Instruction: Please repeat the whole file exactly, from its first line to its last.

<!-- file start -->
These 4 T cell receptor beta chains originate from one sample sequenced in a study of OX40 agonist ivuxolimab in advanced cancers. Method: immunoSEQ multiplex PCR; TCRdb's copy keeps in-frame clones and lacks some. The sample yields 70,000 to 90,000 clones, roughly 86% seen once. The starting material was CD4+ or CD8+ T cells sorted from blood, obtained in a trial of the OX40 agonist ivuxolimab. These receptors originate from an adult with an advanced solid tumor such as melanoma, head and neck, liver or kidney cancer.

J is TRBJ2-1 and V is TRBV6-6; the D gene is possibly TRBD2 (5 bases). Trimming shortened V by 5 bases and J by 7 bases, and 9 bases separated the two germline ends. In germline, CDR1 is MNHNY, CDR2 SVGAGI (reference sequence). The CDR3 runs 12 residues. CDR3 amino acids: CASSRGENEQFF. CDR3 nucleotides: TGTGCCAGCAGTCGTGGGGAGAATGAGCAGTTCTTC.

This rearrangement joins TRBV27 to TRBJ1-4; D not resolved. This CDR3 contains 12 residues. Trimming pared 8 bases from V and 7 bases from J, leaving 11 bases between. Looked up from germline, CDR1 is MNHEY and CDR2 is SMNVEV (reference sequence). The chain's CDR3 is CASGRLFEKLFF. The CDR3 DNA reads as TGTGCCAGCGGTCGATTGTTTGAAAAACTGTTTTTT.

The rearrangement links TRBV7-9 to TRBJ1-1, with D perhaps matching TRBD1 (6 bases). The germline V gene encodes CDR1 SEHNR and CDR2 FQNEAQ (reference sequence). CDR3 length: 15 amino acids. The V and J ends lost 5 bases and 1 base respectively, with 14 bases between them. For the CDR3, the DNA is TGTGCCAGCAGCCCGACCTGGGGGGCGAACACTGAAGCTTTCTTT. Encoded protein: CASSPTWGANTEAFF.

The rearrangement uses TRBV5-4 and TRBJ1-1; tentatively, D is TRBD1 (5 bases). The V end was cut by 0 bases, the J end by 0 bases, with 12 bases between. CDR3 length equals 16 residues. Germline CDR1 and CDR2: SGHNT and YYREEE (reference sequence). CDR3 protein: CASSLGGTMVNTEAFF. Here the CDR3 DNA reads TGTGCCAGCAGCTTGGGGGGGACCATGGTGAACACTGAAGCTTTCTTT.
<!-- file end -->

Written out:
These 4 T cell receptor beta chains originate from one sample sequenced in a study of OX40 agonist ivuxolimab in advanced cancers. Method: immunoSEQ multiplex PCR; TCRdb's copy keeps in-frame clones and lacks some. The sample yields 70,000 to 90,000 clones, roughly 86% seen once. The starting material was CD4+ or CD8+ T cells sorted from blood, obtained in a trial of the OX40 agonist ivuxolimab. These receptors originate from an adult with an advanced solid tumor such as melanoma, head and neck, liver or kidney cancer.

J is TRBJ2-1 and V is TRBV6-6; the D gene is possibly TRBD2 (5 bases). Trimming shortened V by 5 bases and J by 7 bases, and 9 bases separated the two germline ends. In germline, CDR1 is MNHNY, CDR2 SVGAGI (reference sequence). The CDR3 runs 12 residues. CDR3 amino acids: CASSRGENEQFF. CDR3 nucleotides: TGTGCCAGCAGTCGTGGGGAGAATGAGCAGTTCTTC.

This rearrangement joins TRBV27 to TRBJ1-4; D not resolved. This CDR3 contains 12 residues. Trimming pared 8 bases from V and 7 bases from J, leaving 11 bases between. Looked up from germline, CDR1 is MNHEY and CDR2 is SMNVEV (reference sequence). The chain's CDR3 is CASGRLFEKLFF. The CDR3 DNA reads as TGTGCCAGCGGTCGATTGTTTGAAAAACTGTTTTTT.

The rearrangement links TRBV7-9 to TRBJ1-1, with D perhaps matching TRBD1 (6 bases). The germline V gene encodes CDR1 SEHNR and CDR2 FQNEAQ (reference sequence). CDR3 length: 15 amino acids. The V and J ends lost 5 bases and 1 base respectively, with 14 bases between them. For the CDR3, the DNA is TGTGCCAGCAGCCCGACCTGGGGGGCGAACACTGAAGCTTTCTTT. Encoded protein: CASSPTWGANTEAFF.

The rearrangement uses TRBV5-4 and TRBJ1-1; tentatively, D is TRBD1 (5 bases). The V end was cut by 0 bases, the J end by 0 bases, with 12 bases between. CDR3 length equals 16 residues. Germline CDR1 and CDR2: SGHNT and YYREEE (reference sequence). CDR3 protein: CASSLGGTMVNTEAFF. Here the CDR3 DNA reads TGTGCCAGCAGCTTGGGGGGGACCATGGTGAACACTGAAGCTTTCTTT.